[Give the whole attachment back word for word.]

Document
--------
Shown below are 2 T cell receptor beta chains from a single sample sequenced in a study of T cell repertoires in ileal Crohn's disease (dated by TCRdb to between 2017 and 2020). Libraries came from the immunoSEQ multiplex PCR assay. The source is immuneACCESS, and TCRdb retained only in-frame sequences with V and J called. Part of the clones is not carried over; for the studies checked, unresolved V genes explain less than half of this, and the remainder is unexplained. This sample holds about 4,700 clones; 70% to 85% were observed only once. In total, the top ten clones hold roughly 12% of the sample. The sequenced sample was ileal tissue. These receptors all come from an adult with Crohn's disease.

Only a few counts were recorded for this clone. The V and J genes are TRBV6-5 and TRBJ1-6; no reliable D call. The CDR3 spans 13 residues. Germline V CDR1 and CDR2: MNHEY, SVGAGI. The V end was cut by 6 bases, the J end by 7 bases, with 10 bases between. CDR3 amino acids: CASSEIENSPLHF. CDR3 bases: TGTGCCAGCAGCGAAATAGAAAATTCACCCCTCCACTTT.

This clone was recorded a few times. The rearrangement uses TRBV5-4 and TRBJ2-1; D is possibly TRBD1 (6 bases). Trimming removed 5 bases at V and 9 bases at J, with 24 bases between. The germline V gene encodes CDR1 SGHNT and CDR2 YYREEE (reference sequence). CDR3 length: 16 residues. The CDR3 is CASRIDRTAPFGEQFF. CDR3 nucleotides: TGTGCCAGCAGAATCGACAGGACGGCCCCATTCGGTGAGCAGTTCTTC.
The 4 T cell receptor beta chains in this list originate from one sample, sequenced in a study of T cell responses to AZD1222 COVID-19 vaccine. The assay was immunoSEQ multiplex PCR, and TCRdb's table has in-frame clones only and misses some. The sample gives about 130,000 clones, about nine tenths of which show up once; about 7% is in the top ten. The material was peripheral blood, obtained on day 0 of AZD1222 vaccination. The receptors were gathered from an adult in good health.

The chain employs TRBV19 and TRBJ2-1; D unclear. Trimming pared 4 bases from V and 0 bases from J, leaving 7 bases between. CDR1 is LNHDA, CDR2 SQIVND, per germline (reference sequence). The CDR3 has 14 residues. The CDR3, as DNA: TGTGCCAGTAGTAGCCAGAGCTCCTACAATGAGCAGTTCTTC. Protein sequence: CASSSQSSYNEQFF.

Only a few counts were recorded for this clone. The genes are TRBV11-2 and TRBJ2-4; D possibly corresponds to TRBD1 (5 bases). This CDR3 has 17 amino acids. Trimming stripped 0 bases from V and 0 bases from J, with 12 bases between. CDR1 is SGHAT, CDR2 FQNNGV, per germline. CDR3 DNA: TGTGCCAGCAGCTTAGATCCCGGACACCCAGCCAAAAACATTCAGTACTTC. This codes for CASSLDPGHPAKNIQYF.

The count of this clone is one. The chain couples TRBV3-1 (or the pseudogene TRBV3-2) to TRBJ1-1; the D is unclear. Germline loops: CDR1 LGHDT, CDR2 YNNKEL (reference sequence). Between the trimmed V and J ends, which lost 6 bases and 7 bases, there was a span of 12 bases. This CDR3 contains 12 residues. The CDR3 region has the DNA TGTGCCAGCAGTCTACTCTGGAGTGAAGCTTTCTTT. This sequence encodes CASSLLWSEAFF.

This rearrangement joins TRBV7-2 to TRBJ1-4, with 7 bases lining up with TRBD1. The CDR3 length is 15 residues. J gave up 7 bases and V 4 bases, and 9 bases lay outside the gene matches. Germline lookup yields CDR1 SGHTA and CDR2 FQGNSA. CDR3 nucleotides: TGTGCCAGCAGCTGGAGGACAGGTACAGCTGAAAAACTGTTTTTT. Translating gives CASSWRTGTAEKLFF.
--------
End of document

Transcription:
Shown below are 2 T cell receptor beta chains from a single sample sequenced in a study of T cell repertoires in ileal Crohn's disease (dated by TCRdb to between 2017 and 2020). Libraries came from the immunoSEQ multiplex PCR assay. The source is immuneACCESS, and TCRdb retained only in-frame sequences with V and J called. Part of the clones is not carried over; for the studies checked, unresolved V genes explain less than half of this, and the remainder is unexplained. This sample holds about 4,700 clones; 70% to 85% were observed only once. In total, the top ten clones hold roughly 12% of the sample. The sequenced sample was ileal tissue. These receptors all come from an adult with Crohn's disease.

Only a few counts were recorded for this clone. The V and J genes are TRBV6-5 and TRBJ1-6; no reliable D call. The CDR3 spans 13 residues. Germline V CDR1 and CDR2: MNHEY, SVGAGI. The V end was cut by 6 bases, the J end by 7 bases, with 10 bases between. CDR3 amino acids: CASSEIENSPLHF. CDR3 bases: TGTGCCAGCAGCGAAATAGAAAATTCACCCCTCCACTTT.

This clone was recorded a few times. The rearrangement uses TRBV5-4 and TRBJ2-1; D is possibly TRBD1 (6 bases). Trimming removed 5 bases at V and 9 bases at J, with 24 bases between. The germline V gene encodes CDR1 SGHNT and CDR2 YYREEE (reference sequence). CDR3 length: 16 residues. The CDR3 is CASRIDRTAPFGEQFF. CDR3 nucleotides: TGTGCCAGCAGAATCGACAGGACGGCCCCATTCGGTGAGCAGTTCTTC.
The 4 T cell receptor beta chains in this list originate from one sample, sequenced in a study of T cell responses to AZD1222 COVID-19 vaccine. The assay was immunoSEQ multiplex PCR, and TCRdb's table has in-frame clones only and misses some. The sample gives about 130,000 clones, about nine tenths of which show up once; about 7% is in the top ten. The material was peripheral blood, obtained on day 0 of AZD1222 vaccination. The receptors were gathered from an adult in good health.

The chain employs TRBV19 and TRBJ2-1; D unclear. Trimming pared 4 bases from V and 0 bases from J, leaving 7 bases between. CDR1 is LNHDA, CDR2 SQIVND, per germline (reference sequence). The CDR3 has 14 residues. The CDR3, as DNA: TGTGCCAGTAGTAGCCAGAGCTCCTACAATGAGCAGTTCTTC. Protein sequence: CASSSQSSYNEQFF.

Only a few counts were recorded for this clone. The genes are TRBV11-2 and TRBJ2-4; D possibly corresponds to TRBD1 (5 bases). This CDR3 has 17 amino acids. Trimming stripped 0 bases from V and 0 bases from J, with 12 bases between. CDR1 is SGHAT, CDR2 FQNNGV, per germline. CDR3 DNA: TGTGCCAGCAGCTTAGATCCCGGACACCCAGCCAAAAACATTCAGTACTTC. This codes for CASSLDPGHPAKNIQYF.

The count of this clone is one. The chain couples TRBV3-1 (or the pseudogene TRBV3-2) to TRBJ1-1; the D is unclear. Germline loops: CDR1 LGHDT, CDR2 YNNKEL (reference sequence). Between the trimmed V and J ends, which lost 6 bases and 7 bases, there was a span of 12 bases. This CDR3 contains 12 residues. The CDR3 region has the DNA TGTGCCAGCAGTCTACTCTGGAGTGAAGCTTTCTTT. This sequence encodes CASSLLWSEAFF.

This rearrangement joins TRBV7-2 to TRBJ1-4, with 7 bases lining up with TRBD1. The CDR3 length is 15 residues. J gave up 7 bases and V 4 bases, and 9 bases lay outside the gene matches. Germline lookup yields CDR1 SGHTA and CDR2 FQGNSA. CDR3 nucleotides: TGTGCCAGCAGCTGGAGGACAGGTACAGCTGAAAAACTGTTTTTT. Translating gives CASSWRTGTAEKLFF.